Calyxo, a German cadmium telluride solar module manufacturer, has filed for insolvency for the second time, despite the recent emergence of new prospective investors. Meanwhile, Crystalsol – an Austrian flexible solar panel maker – has also initiated insolvency proceedings, due to losses of roughly €7 million.
German cadmium telluride solar panel producer Calyxo TS Solar GmbH filed for insolvency in December for the second time in less than two years in the district court in Aachen, Germany.
The court has appointed Christoph Niering from the law firm Niering Stock Tömp to serve as the provisional insolvency administrator. Talks on the possible arrival of new strategic partners are still ongoing, so management has been forced to open new proceedings.
Niering said on Friday that it is still possible to maintain operations and process existing orders. The talks with potential investors will continue and expand with the participation of the provisional administrator and international advisers.
In April 2018, Calyxo filed for insolvency for the first time due to payment difficulties, following the cancelation of a major order. In July 2018, TS Group GmbH took over the company’s business operations and assumed responsibility for its 130 employees.
The current report notes 110 employees who were employed in production at the Bitterfeld-Wolfen site during peak periods. And since the takeover, Calyxo has been able to further increase the efficiency of its cadmium telluride thin-film modules. In June, the PV manufacturer reported a production efficiency of 16.5%, and said that it was seeking investors to expand its manufacturing output.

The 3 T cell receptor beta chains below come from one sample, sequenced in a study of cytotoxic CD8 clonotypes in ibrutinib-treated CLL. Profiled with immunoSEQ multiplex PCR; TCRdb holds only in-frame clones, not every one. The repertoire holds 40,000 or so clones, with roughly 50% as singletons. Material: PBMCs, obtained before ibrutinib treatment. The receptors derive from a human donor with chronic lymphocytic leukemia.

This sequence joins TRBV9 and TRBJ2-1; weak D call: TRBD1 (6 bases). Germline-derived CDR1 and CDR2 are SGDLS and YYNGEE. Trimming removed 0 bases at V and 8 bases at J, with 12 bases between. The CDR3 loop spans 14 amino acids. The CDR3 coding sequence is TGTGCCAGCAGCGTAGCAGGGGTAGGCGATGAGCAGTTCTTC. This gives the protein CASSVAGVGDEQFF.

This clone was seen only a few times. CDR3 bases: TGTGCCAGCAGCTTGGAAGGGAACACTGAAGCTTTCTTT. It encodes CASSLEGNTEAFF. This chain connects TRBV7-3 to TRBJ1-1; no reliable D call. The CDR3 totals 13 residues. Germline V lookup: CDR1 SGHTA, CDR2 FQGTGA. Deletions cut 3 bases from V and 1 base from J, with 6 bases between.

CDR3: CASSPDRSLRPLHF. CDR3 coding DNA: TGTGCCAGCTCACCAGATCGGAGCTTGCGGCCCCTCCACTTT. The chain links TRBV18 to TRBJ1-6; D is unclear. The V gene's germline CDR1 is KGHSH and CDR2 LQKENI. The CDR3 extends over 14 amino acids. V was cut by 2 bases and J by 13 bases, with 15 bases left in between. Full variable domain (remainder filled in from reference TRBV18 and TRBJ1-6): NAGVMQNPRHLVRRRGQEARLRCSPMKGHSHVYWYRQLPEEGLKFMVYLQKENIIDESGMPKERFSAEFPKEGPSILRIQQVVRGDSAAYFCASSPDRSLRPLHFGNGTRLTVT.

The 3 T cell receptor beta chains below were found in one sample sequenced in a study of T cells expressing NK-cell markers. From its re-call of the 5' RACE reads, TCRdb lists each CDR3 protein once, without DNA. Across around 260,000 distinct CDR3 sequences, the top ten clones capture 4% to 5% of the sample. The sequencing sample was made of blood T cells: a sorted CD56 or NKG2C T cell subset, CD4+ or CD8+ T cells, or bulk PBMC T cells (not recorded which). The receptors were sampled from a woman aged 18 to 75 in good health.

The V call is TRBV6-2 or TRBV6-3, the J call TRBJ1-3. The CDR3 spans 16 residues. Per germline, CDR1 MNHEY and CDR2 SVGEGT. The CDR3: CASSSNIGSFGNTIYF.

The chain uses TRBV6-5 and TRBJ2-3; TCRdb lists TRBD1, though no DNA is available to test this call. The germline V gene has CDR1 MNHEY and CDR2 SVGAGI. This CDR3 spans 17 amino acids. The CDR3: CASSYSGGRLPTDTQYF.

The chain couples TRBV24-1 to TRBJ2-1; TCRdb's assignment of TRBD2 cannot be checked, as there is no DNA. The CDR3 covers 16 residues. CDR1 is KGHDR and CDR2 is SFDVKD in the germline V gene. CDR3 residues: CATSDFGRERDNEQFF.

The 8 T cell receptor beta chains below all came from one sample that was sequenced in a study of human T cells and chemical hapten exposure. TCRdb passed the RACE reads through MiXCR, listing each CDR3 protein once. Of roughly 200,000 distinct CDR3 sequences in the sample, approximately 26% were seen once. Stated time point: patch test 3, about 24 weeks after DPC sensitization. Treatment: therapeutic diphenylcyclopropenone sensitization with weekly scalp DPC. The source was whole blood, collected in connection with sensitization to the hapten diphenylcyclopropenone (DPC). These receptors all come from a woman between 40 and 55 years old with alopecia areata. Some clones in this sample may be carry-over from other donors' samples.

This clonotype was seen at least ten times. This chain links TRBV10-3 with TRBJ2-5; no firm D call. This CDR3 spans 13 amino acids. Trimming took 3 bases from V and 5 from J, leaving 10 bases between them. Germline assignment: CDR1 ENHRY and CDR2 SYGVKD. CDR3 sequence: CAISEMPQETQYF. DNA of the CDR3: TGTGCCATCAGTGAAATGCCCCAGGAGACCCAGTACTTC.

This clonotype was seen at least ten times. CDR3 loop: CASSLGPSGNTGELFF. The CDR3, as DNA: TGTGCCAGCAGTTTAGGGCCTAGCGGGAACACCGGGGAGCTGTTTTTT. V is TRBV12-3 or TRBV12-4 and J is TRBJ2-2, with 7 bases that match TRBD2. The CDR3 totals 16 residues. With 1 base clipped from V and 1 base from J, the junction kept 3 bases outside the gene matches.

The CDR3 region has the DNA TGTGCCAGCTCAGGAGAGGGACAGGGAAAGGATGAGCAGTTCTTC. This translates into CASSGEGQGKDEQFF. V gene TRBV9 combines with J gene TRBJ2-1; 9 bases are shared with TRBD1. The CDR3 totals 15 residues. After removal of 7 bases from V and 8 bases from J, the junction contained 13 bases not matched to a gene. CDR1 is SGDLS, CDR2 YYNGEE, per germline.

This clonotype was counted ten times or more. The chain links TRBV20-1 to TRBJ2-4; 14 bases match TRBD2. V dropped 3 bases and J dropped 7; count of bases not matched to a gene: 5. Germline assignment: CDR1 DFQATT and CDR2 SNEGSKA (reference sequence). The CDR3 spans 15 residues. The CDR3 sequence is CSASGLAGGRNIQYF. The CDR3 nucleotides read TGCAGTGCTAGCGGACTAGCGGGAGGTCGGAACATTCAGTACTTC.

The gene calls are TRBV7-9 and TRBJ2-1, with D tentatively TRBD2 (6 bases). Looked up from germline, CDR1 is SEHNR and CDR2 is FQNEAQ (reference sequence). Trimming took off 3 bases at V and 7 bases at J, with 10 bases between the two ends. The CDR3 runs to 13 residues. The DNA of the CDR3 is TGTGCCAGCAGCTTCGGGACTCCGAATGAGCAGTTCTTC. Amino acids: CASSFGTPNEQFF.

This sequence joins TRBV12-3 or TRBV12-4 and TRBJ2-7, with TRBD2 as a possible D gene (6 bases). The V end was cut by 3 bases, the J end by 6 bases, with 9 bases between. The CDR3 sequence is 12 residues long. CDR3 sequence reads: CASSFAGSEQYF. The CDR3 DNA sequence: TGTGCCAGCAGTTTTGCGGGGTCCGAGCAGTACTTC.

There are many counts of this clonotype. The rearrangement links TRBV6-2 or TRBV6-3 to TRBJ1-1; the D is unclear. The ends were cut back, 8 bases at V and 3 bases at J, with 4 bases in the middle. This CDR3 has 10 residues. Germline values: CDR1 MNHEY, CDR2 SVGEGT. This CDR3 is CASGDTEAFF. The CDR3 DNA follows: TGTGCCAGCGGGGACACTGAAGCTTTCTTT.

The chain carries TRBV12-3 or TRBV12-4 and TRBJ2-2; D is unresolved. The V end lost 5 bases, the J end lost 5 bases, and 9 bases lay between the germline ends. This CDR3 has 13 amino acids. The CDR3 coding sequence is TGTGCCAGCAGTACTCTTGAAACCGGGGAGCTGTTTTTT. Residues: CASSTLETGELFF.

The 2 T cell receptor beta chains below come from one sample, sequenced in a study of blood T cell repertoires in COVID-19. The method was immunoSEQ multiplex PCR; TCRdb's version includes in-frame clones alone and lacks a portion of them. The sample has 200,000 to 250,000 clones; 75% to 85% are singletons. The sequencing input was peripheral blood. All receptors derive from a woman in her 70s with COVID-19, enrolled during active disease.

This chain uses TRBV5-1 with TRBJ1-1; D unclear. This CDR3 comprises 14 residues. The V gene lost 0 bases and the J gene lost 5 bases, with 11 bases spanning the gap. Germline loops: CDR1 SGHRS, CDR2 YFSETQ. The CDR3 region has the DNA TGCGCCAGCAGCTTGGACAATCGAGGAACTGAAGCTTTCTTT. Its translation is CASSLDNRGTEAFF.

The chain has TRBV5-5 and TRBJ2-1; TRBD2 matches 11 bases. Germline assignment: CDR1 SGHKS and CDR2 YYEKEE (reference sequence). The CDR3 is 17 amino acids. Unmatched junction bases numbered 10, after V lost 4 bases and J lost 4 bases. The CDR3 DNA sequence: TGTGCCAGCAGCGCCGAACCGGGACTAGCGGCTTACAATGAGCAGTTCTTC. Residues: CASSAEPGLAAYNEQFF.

In a separate development, Austria’s Österreichischer Verband Creditreform (ÖVC) has revealed that Crystalsol GmbH, an Austrian flexible module manufacturer, has also filed for insolvency. The company is headquartered in Vienna and has a subsidiary in Talinn, Estonia. Ulla Reisch was appointed to serve as insolvency administrator.
Crystalsol specializes in the development of flexible thin-film PV modules. According to the ÖVC, the liabilities amount to around €6.7 million. Nine employees in Vienna and 40 creditors will be affected. The leading insolvency officer at the ÖVC, Stephan Mazal, pointed to long development periods and high startup costs as the reason for the insolvency claim.
“With the help of investors, a restructuring plan for the creditors and a new market entry are to be financed,” said Mazal. Creditors must file their claims by Feb. 12, as the restructuring plan is scheduled for a vote on April 1.
Last week, a German court also opened insolvency proceedings for Solibro Hi-Tech GmbH, a unit of China’s Hanergy group.
Source: pv magazine